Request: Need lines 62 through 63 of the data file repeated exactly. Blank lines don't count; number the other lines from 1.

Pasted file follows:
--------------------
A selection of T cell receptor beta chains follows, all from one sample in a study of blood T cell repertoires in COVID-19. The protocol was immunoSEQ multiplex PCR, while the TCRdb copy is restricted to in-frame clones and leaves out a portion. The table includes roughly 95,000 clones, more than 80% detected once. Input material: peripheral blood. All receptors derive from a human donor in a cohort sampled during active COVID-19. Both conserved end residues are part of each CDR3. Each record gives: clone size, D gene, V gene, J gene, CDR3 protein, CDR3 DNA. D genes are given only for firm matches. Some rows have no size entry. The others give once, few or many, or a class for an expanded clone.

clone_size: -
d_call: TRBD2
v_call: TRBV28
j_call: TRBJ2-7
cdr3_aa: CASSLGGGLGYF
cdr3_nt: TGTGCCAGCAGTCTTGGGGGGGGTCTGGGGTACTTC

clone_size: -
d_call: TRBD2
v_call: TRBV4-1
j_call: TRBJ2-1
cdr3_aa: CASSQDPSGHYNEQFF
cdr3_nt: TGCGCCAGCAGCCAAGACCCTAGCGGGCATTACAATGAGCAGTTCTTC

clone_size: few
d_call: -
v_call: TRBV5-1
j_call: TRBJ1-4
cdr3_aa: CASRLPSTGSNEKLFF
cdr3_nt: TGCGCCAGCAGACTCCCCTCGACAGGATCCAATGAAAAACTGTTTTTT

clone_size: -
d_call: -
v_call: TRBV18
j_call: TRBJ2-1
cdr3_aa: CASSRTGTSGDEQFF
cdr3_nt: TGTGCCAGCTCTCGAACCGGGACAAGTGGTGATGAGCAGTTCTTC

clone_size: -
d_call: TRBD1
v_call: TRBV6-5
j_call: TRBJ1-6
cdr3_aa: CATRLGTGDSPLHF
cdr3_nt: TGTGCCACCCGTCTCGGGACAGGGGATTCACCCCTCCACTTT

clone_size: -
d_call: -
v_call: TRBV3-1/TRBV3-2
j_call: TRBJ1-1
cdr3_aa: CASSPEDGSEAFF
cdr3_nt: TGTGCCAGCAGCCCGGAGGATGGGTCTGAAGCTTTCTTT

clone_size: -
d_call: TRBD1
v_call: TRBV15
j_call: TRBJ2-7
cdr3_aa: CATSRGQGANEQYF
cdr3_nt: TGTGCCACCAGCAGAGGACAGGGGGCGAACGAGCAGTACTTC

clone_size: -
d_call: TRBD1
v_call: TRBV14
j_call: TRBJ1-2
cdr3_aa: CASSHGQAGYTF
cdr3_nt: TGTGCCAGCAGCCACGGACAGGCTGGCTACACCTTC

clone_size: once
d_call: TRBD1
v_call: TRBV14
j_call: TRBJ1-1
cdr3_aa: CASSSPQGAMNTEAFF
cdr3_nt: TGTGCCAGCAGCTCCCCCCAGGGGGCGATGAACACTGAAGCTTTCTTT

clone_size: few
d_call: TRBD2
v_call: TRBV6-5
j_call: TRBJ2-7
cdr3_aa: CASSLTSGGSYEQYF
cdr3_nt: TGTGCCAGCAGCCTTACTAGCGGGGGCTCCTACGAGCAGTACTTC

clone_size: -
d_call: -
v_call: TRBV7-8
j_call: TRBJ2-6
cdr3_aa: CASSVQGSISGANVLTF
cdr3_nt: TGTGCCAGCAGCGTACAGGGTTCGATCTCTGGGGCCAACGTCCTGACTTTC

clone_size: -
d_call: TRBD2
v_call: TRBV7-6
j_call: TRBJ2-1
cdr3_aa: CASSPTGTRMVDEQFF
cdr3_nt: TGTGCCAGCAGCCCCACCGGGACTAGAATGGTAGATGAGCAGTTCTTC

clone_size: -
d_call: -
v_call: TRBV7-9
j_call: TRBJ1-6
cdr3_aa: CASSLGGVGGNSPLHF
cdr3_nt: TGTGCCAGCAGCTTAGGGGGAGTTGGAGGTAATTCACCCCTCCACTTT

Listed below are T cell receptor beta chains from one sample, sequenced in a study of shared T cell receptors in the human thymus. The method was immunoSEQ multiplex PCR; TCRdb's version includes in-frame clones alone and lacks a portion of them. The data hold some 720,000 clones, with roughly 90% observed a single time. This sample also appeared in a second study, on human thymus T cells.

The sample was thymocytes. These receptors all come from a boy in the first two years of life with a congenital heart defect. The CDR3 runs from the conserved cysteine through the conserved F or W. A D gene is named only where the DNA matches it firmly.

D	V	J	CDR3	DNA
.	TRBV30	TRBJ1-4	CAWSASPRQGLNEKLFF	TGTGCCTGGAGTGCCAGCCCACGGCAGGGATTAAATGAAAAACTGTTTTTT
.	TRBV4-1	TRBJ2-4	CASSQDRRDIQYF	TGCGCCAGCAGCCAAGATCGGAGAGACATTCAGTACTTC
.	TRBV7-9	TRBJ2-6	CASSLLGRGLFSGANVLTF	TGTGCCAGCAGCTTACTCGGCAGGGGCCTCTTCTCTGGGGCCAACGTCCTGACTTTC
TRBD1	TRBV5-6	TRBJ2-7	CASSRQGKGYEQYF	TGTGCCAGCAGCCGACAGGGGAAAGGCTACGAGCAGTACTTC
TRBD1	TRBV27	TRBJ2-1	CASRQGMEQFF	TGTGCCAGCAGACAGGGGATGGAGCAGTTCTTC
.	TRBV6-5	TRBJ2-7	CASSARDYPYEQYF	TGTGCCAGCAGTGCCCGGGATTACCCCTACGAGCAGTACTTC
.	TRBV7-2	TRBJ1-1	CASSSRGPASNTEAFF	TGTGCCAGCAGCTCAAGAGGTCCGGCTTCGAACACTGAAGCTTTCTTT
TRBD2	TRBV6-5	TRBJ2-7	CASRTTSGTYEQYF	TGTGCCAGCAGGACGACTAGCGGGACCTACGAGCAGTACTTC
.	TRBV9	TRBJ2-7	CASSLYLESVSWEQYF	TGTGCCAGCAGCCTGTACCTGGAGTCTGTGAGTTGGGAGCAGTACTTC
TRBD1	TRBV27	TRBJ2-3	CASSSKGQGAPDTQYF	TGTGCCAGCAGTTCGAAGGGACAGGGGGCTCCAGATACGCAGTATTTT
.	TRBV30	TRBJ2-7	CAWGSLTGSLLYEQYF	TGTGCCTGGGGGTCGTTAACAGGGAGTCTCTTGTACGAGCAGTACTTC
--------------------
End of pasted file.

clone_size: -
d_call: -